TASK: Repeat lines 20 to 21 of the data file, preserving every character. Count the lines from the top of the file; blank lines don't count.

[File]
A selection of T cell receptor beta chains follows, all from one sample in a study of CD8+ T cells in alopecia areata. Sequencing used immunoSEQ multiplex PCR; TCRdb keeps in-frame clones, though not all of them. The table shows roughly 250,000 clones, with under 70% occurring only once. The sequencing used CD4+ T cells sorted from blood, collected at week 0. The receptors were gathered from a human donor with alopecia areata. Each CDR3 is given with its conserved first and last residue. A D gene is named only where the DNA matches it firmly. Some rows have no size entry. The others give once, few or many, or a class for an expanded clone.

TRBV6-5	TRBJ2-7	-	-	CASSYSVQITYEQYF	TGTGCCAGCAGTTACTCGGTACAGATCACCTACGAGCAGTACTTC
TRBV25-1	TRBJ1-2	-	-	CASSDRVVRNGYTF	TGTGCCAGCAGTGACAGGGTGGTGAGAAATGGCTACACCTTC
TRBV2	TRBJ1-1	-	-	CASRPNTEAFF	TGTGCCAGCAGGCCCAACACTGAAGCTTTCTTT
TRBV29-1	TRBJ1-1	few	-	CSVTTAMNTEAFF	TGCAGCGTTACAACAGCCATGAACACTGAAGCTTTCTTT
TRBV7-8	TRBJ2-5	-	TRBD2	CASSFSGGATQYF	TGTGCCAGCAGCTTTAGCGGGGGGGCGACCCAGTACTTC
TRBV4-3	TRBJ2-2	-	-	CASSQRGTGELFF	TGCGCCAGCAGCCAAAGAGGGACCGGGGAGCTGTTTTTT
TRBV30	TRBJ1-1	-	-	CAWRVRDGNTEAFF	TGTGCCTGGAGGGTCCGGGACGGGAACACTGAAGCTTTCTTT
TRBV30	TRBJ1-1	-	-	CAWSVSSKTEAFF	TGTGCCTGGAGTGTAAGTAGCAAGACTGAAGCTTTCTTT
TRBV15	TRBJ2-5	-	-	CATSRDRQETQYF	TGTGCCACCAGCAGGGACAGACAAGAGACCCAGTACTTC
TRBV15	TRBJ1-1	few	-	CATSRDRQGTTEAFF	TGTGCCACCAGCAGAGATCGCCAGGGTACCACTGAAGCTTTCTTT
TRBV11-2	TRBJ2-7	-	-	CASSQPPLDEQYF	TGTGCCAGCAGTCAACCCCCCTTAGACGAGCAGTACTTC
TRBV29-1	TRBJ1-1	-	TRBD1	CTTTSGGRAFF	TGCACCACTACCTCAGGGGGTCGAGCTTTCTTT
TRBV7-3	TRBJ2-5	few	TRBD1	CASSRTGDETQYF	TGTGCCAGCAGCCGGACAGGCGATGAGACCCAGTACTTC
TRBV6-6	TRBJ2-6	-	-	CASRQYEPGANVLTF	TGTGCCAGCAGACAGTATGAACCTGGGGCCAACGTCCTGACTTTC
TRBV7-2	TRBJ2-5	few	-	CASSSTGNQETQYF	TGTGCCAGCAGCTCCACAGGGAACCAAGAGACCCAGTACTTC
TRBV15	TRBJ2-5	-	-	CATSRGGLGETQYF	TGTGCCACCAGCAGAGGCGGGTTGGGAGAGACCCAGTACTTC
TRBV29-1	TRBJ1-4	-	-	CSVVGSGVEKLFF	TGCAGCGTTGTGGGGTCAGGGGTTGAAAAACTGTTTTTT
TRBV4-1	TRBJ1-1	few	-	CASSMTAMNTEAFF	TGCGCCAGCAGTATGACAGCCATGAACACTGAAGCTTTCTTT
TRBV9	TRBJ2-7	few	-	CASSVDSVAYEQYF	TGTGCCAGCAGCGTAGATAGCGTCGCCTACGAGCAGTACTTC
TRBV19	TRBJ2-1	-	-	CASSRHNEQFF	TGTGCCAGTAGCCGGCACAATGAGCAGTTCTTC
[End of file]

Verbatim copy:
TRBV9	TRBJ2-7	few	-	CASSVDSVAYEQYF	TGTGCCAGCAGCGTAGATAGCGTCGCCTACGAGCAGTACTTC
TRBV19	TRBJ2-1	-	-	CASSRHNEQFF	TGTGCCAGTAGCCGGCACAATGAGCAGTTCTTC